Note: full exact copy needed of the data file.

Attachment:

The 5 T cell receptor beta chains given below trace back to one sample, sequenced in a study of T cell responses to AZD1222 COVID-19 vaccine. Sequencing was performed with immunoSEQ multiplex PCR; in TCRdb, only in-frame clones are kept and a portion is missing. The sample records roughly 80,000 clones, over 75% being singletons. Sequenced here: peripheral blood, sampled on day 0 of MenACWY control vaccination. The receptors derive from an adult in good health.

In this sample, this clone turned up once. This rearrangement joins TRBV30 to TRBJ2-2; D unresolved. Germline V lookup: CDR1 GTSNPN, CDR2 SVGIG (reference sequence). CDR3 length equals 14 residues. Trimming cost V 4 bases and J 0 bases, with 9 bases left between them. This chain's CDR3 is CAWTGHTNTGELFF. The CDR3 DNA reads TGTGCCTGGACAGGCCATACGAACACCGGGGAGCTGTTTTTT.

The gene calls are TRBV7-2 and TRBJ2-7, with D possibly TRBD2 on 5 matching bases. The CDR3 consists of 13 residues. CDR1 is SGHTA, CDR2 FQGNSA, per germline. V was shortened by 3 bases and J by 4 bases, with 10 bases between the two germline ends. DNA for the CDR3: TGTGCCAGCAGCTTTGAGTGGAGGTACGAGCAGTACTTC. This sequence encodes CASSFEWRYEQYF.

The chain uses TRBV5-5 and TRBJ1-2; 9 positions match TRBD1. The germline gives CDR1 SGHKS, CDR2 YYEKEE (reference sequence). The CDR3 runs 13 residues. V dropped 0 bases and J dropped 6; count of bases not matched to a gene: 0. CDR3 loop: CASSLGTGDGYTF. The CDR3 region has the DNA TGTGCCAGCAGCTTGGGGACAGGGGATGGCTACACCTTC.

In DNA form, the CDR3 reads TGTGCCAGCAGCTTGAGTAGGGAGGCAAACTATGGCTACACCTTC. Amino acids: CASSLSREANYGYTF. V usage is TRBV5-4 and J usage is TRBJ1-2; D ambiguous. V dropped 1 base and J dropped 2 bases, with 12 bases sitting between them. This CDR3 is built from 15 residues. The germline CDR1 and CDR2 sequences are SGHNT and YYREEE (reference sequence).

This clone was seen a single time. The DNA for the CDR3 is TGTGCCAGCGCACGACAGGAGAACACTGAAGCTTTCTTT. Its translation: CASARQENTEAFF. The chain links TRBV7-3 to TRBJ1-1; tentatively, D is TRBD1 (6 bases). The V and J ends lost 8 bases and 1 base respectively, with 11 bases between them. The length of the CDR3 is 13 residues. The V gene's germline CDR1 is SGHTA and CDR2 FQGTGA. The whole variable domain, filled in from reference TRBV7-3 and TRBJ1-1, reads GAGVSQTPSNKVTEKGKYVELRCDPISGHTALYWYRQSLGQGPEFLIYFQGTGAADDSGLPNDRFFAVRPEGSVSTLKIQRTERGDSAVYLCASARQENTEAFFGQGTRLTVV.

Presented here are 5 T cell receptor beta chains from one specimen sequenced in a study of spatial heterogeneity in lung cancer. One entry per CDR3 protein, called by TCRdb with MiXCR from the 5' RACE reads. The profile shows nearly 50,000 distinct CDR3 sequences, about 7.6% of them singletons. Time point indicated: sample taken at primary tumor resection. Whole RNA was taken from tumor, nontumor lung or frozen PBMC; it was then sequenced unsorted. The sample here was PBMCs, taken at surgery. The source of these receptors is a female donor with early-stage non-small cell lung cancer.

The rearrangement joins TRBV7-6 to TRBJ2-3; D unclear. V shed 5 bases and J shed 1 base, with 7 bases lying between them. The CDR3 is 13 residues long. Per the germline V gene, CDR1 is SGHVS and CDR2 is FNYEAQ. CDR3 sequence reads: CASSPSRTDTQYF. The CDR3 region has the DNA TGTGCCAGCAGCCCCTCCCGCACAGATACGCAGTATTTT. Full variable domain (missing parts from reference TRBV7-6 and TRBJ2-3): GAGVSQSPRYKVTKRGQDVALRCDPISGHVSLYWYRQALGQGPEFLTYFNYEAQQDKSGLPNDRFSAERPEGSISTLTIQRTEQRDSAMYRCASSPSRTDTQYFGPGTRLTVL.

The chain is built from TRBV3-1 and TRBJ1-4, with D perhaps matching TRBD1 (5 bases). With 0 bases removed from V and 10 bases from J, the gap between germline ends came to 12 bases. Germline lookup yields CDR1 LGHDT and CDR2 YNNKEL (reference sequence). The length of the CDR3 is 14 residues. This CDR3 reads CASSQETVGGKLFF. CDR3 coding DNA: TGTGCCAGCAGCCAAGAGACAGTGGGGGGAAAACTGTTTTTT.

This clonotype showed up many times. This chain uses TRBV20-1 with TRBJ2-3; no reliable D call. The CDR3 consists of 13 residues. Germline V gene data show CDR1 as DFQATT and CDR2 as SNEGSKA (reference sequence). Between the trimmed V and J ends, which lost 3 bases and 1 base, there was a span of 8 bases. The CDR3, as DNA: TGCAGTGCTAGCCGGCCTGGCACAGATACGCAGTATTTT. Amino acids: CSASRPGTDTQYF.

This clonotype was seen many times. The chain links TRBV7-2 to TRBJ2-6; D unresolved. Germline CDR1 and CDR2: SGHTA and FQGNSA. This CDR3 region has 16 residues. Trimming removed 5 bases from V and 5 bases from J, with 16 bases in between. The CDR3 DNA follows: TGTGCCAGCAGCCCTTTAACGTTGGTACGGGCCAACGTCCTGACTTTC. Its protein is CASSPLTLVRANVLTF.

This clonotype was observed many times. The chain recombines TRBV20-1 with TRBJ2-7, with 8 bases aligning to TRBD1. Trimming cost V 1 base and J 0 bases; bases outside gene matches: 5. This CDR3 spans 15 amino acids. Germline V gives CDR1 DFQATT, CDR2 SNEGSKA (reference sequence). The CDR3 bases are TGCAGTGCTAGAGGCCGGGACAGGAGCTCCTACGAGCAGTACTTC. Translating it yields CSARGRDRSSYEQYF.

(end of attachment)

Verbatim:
The 5 T cell receptor beta chains given below trace back to one sample, sequenced in a study of T cell responses to AZD1222 COVID-19 vaccine. Sequencing was performed with immunoSEQ multiplex PCR; in TCRdb, only in-frame clones are kept and a portion is missing. The sample records roughly 80,000 clones, over 75% being singletons. Sequenced here: peripheral blood, sampled on day 0 of MenACWY control vaccination. The receptors derive from an adult in good health.

In this sample, this clone turned up once. This rearrangement joins TRBV30 to TRBJ2-2; D unresolved. Germline V lookup: CDR1 GTSNPN, CDR2 SVGIG (reference sequence). CDR3 length equals 14 residues. Trimming cost V 4 bases and J 0 bases, with 9 bases left between them. This chain's CDR3 is CAWTGHTNTGELFF. The CDR3 DNA reads TGTGCCTGGACAGGCCATACGAACACCGGGGAGCTGTTTTTT.

The gene calls are TRBV7-2 and TRBJ2-7, with D possibly TRBD2 on 5 matching bases. The CDR3 consists of 13 residues. CDR1 is SGHTA, CDR2 FQGNSA, per germline. V was shortened by 3 bases and J by 4 bases, with 10 bases between the two germline ends. DNA for the CDR3: TGTGCCAGCAGCTTTGAGTGGAGGTACGAGCAGTACTTC. This sequence encodes CASSFEWRYEQYF.

The chain uses TRBV5-5 and TRBJ1-2; 9 positions match TRBD1. The germline gives CDR1 SGHKS, CDR2 YYEKEE (reference sequence). The CDR3 runs 13 residues. V dropped 0 bases and J dropped 6; count of bases not matched to a gene: 0. CDR3 loop: CASSLGTGDGYTF. The CDR3 region has the DNA TGTGCCAGCAGCTTGGGGACAGGGGATGGCTACACCTTC.

In DNA form, the CDR3 reads TGTGCCAGCAGCTTGAGTAGGGAGGCAAACTATGGCTACACCTTC. Amino acids: CASSLSREANYGYTF. V usage is TRBV5-4 and J usage is TRBJ1-2; D ambiguous. V dropped 1 base and J dropped 2 bases, with 12 bases sitting between them. This CDR3 is built from 15 residues. The germline CDR1 and CDR2 sequences are SGHNT and YYREEE (reference sequence).

This clone was seen a single time. The DNA for the CDR3 is TGTGCCAGCGCACGACAGGAGAACACTGAAGCTTTCTTT. Its translation: CASARQENTEAFF. The chain links TRBV7-3 to TRBJ1-1; tentatively, D is TRBD1 (6 bases). The V and J ends lost 8 bases and 1 base respectively, with 11 bases between them. The length of the CDR3 is 13 residues. The V gene's germline CDR1 is SGHTA and CDR2 FQGTGA. The whole variable domain, filled in from reference TRBV7-3 and TRBJ1-1, reads GAGVSQTPSNKVTEKGKYVELRCDPISGHTALYWYRQSLGQGPEFLIYFQGTGAADDSGLPNDRFFAVRPEGSVSTLKIQRTERGDSAVYLCASARQENTEAFFGQGTRLTVV.

Presented here are 5 T cell receptor beta chains from one specimen sequenced in a study of spatial heterogeneity in lung cancer. One entry per CDR3 protein, called by TCRdb with MiXCR from the 5' RACE reads. The profile shows nearly 50,000 distinct CDR3 sequences, about 7.6% of them singletons. Time point indicated: sample taken at primary tumor resection. Whole RNA was taken from tumor, nontumor lung or frozen PBMC; it was then sequenced unsorted. The sample here was PBMCs, taken at surgery. The source of these receptors is a female donor with early-stage non-small cell lung cancer.

The rearrangement joins TRBV7-6 to TRBJ2-3; D unclear. V shed 5 bases and J shed 1 base, with 7 bases lying between them. The CDR3 is 13 residues long. Per the germline V gene, CDR1 is SGHVS and CDR2 is FNYEAQ. CDR3 sequence reads: CASSPSRTDTQYF. The CDR3 region has the DNA TGTGCCAGCAGCCCCTCCCGCACAGATACGCAGTATTTT. Full variable domain (missing parts from reference TRBV7-6 and TRBJ2-3): GAGVSQSPRYKVTKRGQDVALRCDPISGHVSLYWYRQALGQGPEFLTYFNYEAQQDKSGLPNDRFSAERPEGSISTLTIQRTEQRDSAMYRCASSPSRTDTQYFGPGTRLTVL.

The chain is built from TRBV3-1 and TRBJ1-4, with D perhaps matching TRBD1 (5 bases). With 0 bases removed from V and 10 bases from J, the gap between germline ends came to 12 bases. Germline lookup yields CDR1 LGHDT and CDR2 YNNKEL (reference sequence). The length of the CDR3 is 14 residues. This CDR3 reads CASSQETVGGKLFF. CDR3 coding DNA: TGTGCCAGCAGCCAAGAGACAGTGGGGGGAAAACTGTTTTTT.

This clonotype showed up many times. This chain uses TRBV20-1 with TRBJ2-3; no reliable D call. The CDR3 consists of 13 residues. Germline V gene data show CDR1 as DFQATT and CDR2 as SNEGSKA (reference sequence). Between the trimmed V and J ends, which lost 3 bases and 1 base, there was a span of 8 bases. The CDR3, as DNA: TGCAGTGCTAGCCGGCCTGGCACAGATACGCAGTATTTT. Amino acids: CSASRPGTDTQYF.

This clonotype was seen many times. The chain links TRBV7-2 to TRBJ2-6; D unresolved. Germline CDR1 and CDR2: SGHTA and FQGNSA. This CDR3 region has 16 residues. Trimming removed 5 bases from V and 5 bases from J, with 16 bases in between. The CDR3 DNA follows: TGTGCCAGCAGCCCTTTAACGTTGGTACGGGCCAACGTCCTGACTTTC. Its protein is CASSPLTLVRANVLTF.

This clonotype was observed many times. The chain recombines TRBV20-1 with TRBJ2-7, with 8 bases aligning to TRBD1. Trimming cost V 1 base and J 0 bases; bases outside gene matches: 5. This CDR3 spans 15 amino acids. Germline V gives CDR1 DFQATT, CDR2 SNEGSKA (reference sequence). The CDR3 bases are TGCAGTGCTAGAGGCCGGGACAGGAGCTCCTACGAGCAGTACTTC. Translating it yields CSARGRDRSSYEQYF.